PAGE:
Witness links two embassy bombing defendants
NEW YORK (CNN) -- A former associate of suspected terrorist Osama bin Laden Thursday linked two men on trial for an alleged terrorist conspiracy culminating in the 1998 U.S. embassy bombings in Africa.
The witness, L'Houssaine Kherchtou, said alleged Kenya embassy bomber Mohamed Sadeek Odeh and alleged Nairobi cell leader Wadih el Hage were acquainted in Kenya in the mid 1990's, when Odeh primarily worked on a fishing boat in the coastal city of Mombasa and el Hage lived in Nairobi.
The testimony was the first time a witness established a personal connection between any of the four defendants on trial.
Kherchtou, a 36-year-old Moroccan, is an admitted former member of al Qaeda, the Islamic militant organization led by bin Laden, a Saudi expatriate believed to be living in Afghanistan.
Federal prosecutors have indicted bin Laden and 21 of his followers for an alleged decade-long conspiracy aimed at killing Americans and destroying U.S. property abroad. The government claims bin Laden masterminded the embassy attacks that killed 224 people and injured thousands more in Nairobi, Kenya and Dar es Salaam, Tanzania on August 7, 1998.
Kherchtou said three years prior to the bombings he saw al Qaeda's military chief, Muhammed Atef, in el Hage's Nairobi residence a couple of times. The witness said el Hage had once sold diamonds on behalf of Atef's predecessor, Abu Ubaidah al-Banshiri, and that after al-Banshiri drowned in a ferry accident, he saw el Hage cry about the death.
Atef and bin Laden, who top the list of 13 fugitives in the case, are believed to be living in Afghanistan.
In Kenya, el Hage worked for a non-governmental relief agency called Help Africa People, but prosecutors allege he used the agency to create false identification papers for al Qaeda members. Kherchtou said he knew el Hage made identification cards with his Apple laptop computer, which was seized in 1997 FBI raid, and introduced as evidence on Wednesday.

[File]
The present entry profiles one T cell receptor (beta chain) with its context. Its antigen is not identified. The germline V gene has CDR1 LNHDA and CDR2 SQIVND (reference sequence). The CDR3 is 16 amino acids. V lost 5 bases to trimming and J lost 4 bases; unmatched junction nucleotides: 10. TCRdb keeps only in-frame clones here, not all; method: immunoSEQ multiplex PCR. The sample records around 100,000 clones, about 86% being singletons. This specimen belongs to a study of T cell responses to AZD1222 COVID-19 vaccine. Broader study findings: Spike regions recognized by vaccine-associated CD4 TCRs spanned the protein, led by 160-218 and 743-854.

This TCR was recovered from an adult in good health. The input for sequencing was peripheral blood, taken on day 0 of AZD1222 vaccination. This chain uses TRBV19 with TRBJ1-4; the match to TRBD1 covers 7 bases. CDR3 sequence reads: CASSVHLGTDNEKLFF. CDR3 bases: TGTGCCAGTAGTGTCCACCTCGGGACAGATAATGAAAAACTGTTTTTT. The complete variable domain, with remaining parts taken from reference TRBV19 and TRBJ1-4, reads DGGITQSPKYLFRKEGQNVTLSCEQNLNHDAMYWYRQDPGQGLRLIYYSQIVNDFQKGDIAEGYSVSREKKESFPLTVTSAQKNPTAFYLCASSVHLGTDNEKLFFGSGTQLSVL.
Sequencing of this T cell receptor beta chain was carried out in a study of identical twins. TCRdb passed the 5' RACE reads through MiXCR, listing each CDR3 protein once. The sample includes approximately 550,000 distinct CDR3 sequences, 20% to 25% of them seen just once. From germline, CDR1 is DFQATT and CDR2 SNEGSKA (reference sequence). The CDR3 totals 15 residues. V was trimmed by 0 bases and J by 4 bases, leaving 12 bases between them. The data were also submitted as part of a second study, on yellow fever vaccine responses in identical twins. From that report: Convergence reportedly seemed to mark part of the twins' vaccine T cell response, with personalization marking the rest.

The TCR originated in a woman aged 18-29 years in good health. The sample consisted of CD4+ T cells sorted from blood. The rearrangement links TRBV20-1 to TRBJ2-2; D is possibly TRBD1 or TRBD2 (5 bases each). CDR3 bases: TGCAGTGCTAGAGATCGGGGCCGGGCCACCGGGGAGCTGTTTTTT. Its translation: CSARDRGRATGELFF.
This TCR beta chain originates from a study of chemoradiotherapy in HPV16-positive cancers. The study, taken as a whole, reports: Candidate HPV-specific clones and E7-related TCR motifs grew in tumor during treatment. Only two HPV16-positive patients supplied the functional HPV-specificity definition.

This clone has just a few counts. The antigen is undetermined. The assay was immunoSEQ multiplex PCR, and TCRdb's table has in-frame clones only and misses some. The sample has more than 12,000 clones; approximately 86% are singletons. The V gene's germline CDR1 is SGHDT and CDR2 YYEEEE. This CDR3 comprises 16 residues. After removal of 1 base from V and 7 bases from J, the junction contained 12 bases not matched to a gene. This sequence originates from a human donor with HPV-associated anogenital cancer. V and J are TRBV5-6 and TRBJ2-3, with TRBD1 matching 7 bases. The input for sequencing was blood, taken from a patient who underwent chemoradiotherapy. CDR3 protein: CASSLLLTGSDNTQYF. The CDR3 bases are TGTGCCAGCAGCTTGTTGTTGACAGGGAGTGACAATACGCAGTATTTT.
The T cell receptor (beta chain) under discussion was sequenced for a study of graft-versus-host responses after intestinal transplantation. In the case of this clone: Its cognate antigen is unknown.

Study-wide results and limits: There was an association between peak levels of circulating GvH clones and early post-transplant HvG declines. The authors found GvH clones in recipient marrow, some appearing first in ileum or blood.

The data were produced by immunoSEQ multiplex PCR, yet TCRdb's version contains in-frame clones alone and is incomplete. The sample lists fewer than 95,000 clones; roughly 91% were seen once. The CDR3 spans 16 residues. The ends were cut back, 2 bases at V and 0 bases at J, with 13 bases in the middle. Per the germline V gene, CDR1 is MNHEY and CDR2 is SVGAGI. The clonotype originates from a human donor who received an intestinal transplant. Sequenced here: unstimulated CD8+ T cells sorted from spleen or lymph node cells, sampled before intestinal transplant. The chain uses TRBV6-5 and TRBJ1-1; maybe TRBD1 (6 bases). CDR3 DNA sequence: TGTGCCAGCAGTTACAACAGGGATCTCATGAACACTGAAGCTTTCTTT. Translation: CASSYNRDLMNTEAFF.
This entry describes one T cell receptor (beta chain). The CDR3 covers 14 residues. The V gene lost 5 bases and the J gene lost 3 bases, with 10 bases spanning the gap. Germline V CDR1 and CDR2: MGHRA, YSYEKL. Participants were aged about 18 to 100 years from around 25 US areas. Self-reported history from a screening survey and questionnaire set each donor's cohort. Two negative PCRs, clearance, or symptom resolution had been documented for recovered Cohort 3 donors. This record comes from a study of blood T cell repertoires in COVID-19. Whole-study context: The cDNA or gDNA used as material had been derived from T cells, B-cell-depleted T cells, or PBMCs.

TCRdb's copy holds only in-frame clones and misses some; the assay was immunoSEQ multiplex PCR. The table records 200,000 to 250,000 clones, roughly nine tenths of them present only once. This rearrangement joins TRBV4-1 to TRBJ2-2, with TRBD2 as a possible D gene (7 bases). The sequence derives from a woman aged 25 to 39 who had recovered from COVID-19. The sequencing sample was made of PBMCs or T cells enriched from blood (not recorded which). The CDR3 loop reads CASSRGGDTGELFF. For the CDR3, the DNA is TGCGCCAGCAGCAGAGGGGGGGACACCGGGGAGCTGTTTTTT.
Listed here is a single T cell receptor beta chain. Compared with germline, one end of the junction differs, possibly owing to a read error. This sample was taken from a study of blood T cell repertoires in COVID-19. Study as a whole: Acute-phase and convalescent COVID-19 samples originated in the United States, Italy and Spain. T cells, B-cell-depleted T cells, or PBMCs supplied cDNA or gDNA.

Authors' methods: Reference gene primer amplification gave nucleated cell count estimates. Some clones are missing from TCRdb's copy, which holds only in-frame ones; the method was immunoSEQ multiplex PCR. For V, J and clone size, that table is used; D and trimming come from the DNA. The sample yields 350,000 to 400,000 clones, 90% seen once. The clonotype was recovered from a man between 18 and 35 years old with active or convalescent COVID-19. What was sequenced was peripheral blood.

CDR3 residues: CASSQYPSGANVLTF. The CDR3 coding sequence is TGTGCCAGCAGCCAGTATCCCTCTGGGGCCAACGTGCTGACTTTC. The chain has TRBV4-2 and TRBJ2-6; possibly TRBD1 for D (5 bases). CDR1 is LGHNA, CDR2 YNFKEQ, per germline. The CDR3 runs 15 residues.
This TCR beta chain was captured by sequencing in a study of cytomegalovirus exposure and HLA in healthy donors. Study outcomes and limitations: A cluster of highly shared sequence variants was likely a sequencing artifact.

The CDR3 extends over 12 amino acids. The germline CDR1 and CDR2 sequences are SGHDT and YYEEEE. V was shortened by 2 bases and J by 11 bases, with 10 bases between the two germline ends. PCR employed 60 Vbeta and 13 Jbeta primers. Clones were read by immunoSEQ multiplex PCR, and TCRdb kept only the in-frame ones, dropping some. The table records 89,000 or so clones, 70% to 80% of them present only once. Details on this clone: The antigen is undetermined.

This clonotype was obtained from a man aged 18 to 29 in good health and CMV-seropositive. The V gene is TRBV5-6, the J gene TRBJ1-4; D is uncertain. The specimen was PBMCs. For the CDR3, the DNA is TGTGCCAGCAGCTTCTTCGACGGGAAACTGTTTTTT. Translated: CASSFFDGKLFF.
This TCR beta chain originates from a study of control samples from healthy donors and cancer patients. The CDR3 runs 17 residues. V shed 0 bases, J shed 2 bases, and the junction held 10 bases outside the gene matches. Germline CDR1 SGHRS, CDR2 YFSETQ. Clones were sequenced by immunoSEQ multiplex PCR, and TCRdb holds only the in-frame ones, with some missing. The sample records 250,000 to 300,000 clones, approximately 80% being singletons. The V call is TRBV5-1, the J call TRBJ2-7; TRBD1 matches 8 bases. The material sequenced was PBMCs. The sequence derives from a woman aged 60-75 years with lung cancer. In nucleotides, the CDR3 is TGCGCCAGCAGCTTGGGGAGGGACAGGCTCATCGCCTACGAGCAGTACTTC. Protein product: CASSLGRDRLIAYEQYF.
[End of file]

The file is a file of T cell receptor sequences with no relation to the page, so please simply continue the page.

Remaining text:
Without providing specifics on his own activities, Kherchtou testified that he had joined al Qaeda in 1991, trained at its military camps to become a pilot, worked for its companies in Sudan and left the group at the end of 1995, when bin Laden relocated his base to Afghanistan.
Kherchtou testified that four years before the embassy blasts, al Qaeda operatives conducted surveillance of possible terrorist targets in the Kenyan capital. He described how Anas Al-Liby, a fugitive in the case, and Ali Mohamed, who has pled guilty, converted a room of his Nairobi apartment into a dark room to develop photos.
The testimony corroborated Ali Mohamed's guilty plea from last October, when he told the court, "I took pictures, wrote diagrams, and wrote a report" of Western government buildings. "Bin Laden looked at the picture of the American embassy and pointed to where a truck could go as a suicide bomber," Mohamed said at the time.
Kherchtou also said al Qaeda members, including Odeh, traveled to and from Somalia because the group opposed a United Nations mission there that included American troops. He said a plan to car bomb a U.N. building was never carried out. The indictment accuses bin Laden and his conspirators of training Somali fighters who killed 18 U.S. Army rangers in an October 1993 ambush.
Kherchtou, who was in Nairobi the day of the embassy bombing , testified that he was interviewing for a pilot's job with a tourism agency. Four days later, he was arrested at the airport preparing to leave the country. After interrogations by U.S. intelligence officers, Kherchtou agreed to provide information on al Qaeda. He is the second defector from the group to testify.
Since last September, Kherchtou has been living in the United States in FBI custody, as part of a plea agreement. He will undergo cross-examination when court resumes on Monday, February 26 at 10 a.m. ET.
El-Hage, 40, a naturalized U.S. citizen born in Lebanon, and Odeh, 35, a Jordanian, face the possibility of life in prison without parole if convicted of conspiracy behind the bombings. The other two defendants on trial, Khalfan Khamis Mohamed, 27, a Tanzanian, and Mohamed Al-'Owhali, 24, a Saudi, face the death penalty if convicted of direct roles in the attacks.
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